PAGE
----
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8 December 2008, JellyBean @ 10:50 am

In days gone before the marshes were drained, the marshmen spoke of the Tiddy Mun , an elf like creature with a face worn and cracked like old shoe leather, who lived deep in the black peat bogs of North Lincolnshire. Despite odd bouts of mischief Tiddy Mun was considered by marshfolk as a harmless spirit.

This however was to change in the seventeenth century when Dutch engineers, led by Cornelius Vermuyden, gradually drained the marsh to make it profitable for rich farmers. The once playful spirit became angered at the destruction of its homeland, and one by one lured the engineers to their deaths in the treacherous swamps.

The local people also used guerrilla tactics to attack and kill many of the engineers. They believed the killings would placate Tiddy Mun, who they thought was angered by the draining and had caused a pestilence as a result.

Tiddy Mun was a bog spirit worshipped in Lincolnshire, England, which supposedly had the ability to control floods. When the wetlands flooded and the rivers burst their banks, local people would gather by the waterside and call:


“Tiddy Mun without a name, the water’s rough!”

and the next morning the floods would have receded.

Tiddy Mun (old Lincolnshire dialect for ‘little man’) was believed to look like a withered old man with a long, white beard. When he laughed it was said to sound like the whooping screech of a pyewipe (local dialect for peewit). He was said to dwell in the bogs and waterholes of the carrs of north Lincolnshire, and was generally helpful and kind towards humans.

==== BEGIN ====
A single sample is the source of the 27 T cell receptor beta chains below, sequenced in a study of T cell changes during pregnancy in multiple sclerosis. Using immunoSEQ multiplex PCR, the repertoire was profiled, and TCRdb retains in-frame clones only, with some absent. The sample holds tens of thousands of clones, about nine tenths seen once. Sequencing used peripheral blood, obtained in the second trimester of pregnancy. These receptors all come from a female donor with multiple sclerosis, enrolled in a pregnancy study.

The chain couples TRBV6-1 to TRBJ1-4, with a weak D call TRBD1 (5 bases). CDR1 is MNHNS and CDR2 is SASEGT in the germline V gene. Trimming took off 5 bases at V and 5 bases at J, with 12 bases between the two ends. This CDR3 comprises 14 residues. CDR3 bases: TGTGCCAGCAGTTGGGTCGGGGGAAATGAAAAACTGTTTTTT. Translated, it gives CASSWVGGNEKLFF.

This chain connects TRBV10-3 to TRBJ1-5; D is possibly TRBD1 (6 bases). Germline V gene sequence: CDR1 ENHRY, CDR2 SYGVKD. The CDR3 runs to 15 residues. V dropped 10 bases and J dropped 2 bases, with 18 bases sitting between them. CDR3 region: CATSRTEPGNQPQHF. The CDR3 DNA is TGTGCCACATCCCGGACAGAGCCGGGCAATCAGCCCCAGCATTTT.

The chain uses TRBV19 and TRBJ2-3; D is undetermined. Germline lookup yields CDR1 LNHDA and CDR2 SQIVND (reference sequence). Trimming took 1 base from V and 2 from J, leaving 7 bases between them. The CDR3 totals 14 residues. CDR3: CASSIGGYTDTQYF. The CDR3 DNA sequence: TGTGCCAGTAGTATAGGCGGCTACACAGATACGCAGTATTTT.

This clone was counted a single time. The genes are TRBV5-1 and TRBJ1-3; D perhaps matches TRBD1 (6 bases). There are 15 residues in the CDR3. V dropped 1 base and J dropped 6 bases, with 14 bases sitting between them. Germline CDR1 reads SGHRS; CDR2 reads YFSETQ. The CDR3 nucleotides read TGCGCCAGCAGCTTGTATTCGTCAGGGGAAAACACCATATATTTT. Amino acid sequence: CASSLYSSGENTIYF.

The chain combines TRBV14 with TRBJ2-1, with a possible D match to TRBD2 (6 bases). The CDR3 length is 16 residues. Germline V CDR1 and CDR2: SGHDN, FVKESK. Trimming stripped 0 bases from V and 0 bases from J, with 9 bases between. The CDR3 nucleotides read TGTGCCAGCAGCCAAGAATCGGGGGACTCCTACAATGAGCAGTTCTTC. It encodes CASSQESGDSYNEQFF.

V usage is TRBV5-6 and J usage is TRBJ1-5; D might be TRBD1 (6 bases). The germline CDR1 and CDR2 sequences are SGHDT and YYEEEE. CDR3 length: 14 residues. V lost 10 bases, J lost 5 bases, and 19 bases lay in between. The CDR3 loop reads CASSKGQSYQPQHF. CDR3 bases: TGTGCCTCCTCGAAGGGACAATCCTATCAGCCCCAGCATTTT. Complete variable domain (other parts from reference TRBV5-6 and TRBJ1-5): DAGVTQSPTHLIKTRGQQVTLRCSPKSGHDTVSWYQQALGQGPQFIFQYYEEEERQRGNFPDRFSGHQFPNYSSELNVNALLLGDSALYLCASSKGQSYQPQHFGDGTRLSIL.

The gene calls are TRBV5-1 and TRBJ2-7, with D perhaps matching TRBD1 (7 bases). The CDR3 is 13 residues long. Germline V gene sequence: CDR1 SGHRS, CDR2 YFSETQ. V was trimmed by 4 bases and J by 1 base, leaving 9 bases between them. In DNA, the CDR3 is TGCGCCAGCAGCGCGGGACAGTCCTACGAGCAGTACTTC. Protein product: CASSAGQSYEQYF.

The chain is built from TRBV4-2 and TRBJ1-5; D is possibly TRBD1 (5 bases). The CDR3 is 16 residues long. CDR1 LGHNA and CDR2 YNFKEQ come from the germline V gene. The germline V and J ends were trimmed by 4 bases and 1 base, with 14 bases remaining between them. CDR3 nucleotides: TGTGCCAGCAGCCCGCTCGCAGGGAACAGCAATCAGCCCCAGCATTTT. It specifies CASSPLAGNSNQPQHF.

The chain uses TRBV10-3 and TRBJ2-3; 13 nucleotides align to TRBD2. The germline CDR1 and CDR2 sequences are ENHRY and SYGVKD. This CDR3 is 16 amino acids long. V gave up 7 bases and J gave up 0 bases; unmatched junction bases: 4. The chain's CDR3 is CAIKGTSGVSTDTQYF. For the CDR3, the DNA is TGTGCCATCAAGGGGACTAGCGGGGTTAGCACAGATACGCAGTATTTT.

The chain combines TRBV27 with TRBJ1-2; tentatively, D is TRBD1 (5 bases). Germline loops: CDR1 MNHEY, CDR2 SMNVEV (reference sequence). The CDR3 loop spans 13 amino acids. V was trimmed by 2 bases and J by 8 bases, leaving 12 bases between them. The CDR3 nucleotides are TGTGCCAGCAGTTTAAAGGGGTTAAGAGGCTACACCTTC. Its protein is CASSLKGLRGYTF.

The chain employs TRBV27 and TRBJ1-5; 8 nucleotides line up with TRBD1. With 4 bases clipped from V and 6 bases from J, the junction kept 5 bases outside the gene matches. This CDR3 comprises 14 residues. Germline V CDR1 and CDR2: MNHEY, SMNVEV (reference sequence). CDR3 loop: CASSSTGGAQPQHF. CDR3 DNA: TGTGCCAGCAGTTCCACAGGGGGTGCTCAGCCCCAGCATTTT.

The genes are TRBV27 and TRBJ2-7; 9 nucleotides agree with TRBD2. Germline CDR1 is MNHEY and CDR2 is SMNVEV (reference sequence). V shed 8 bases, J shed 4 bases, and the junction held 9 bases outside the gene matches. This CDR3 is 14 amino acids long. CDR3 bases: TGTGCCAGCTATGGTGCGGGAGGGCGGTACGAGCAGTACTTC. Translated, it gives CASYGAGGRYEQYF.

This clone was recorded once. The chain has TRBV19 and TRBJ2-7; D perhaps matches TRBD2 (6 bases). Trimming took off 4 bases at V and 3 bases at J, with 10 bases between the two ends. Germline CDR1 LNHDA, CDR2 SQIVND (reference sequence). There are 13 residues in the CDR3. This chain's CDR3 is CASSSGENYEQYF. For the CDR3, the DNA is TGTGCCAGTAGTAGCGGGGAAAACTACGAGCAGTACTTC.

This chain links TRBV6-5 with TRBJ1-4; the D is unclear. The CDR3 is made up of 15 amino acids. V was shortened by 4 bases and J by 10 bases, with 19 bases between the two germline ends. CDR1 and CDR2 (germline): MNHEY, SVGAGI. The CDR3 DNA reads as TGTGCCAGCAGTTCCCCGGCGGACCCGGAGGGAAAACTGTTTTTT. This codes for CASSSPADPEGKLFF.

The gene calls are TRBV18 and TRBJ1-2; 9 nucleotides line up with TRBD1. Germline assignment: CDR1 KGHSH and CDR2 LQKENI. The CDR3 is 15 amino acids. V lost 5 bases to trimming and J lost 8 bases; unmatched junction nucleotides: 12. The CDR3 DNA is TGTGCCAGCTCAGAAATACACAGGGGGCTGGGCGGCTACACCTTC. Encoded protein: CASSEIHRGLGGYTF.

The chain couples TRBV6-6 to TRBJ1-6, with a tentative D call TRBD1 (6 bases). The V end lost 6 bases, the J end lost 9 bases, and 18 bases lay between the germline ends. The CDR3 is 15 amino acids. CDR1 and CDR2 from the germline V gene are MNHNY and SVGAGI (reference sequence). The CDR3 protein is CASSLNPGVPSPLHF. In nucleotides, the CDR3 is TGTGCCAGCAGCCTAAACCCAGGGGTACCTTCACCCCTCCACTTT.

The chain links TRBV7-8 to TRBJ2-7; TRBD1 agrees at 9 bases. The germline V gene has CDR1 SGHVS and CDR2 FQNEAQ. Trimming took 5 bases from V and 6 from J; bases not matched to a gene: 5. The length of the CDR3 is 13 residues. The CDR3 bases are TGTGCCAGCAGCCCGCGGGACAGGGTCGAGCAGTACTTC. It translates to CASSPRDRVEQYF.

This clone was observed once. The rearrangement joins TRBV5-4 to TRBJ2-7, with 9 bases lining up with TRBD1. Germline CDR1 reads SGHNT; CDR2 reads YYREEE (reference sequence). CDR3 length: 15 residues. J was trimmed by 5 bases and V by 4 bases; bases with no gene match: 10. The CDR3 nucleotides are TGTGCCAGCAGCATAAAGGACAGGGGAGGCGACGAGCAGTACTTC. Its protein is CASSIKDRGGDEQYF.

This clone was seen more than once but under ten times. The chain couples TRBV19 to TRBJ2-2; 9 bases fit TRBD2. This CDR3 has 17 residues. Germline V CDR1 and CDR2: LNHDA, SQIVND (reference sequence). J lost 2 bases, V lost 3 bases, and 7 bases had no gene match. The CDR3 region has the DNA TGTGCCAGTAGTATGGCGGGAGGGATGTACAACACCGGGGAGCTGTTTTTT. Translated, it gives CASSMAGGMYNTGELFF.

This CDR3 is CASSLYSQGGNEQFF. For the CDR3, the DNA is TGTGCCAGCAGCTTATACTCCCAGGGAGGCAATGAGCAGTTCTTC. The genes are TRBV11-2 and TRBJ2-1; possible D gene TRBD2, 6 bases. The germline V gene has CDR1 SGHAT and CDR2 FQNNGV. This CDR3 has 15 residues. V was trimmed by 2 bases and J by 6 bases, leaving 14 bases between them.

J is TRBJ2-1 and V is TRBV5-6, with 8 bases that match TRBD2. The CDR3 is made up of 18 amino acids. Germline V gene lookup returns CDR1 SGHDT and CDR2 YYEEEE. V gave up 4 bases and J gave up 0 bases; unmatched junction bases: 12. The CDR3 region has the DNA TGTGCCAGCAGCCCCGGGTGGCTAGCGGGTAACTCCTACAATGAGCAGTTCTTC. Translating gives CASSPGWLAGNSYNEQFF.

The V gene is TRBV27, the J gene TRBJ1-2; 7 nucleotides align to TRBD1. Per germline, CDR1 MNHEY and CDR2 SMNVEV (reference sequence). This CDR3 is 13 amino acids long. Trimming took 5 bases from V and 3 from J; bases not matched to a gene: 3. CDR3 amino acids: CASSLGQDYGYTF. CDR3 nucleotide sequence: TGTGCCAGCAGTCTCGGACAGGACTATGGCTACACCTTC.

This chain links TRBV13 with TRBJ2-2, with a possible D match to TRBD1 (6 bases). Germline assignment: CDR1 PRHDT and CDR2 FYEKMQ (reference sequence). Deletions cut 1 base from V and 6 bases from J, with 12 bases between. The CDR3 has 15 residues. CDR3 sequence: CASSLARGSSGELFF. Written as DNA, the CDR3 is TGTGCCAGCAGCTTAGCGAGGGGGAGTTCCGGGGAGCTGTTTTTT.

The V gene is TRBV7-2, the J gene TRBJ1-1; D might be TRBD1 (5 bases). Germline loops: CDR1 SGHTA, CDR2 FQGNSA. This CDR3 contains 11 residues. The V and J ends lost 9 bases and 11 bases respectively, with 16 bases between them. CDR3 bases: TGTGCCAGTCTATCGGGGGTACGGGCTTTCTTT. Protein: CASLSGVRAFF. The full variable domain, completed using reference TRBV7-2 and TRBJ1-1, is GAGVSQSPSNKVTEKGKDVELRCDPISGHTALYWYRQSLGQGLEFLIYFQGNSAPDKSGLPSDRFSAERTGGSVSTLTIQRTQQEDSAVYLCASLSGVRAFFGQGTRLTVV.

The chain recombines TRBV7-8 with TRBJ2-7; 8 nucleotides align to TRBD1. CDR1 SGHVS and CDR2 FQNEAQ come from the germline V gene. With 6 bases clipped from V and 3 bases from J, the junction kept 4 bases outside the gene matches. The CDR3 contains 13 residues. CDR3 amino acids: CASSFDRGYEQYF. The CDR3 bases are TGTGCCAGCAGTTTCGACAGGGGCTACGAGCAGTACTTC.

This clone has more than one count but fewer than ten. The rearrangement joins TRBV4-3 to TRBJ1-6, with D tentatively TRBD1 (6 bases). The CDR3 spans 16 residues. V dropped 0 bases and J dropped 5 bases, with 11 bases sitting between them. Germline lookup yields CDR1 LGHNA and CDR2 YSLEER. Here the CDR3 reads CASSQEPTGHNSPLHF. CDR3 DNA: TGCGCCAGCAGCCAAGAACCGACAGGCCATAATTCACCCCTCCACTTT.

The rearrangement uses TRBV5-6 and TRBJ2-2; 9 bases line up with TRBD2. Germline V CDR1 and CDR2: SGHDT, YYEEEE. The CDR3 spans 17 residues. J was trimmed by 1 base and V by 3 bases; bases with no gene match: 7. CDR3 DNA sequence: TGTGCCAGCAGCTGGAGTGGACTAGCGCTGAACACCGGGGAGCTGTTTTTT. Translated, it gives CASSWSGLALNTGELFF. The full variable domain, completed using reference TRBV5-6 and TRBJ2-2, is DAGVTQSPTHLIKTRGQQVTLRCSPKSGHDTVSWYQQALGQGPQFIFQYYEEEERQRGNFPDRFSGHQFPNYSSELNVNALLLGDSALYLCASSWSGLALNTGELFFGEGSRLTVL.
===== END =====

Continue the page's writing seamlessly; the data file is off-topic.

Tiddy Mun’s existence was first cited in June 1891, in an article by M. C. Balfour in the Journal of Folklore. She recalls a story told to her by an older person in the village who remembered a curse cast upon the town when they were a child because of the ditching and draining of the bogs and fens of Lincolnshire by the Dutch. The water spirit is eventually placated by the town after they gather at midnight on a full moon, pour buckets of water back into the bog, and apologize for the damage to the spirit’s bog where he lives

Tiddy Mun couldn’t halt the wheels of progress forever. When the marshes became lush green farmland he disappeared and was never seen again, although, when the wind howls from the sea across the marsh, is it wind or the Tiddy Mun seeking his revenge and his next victim.

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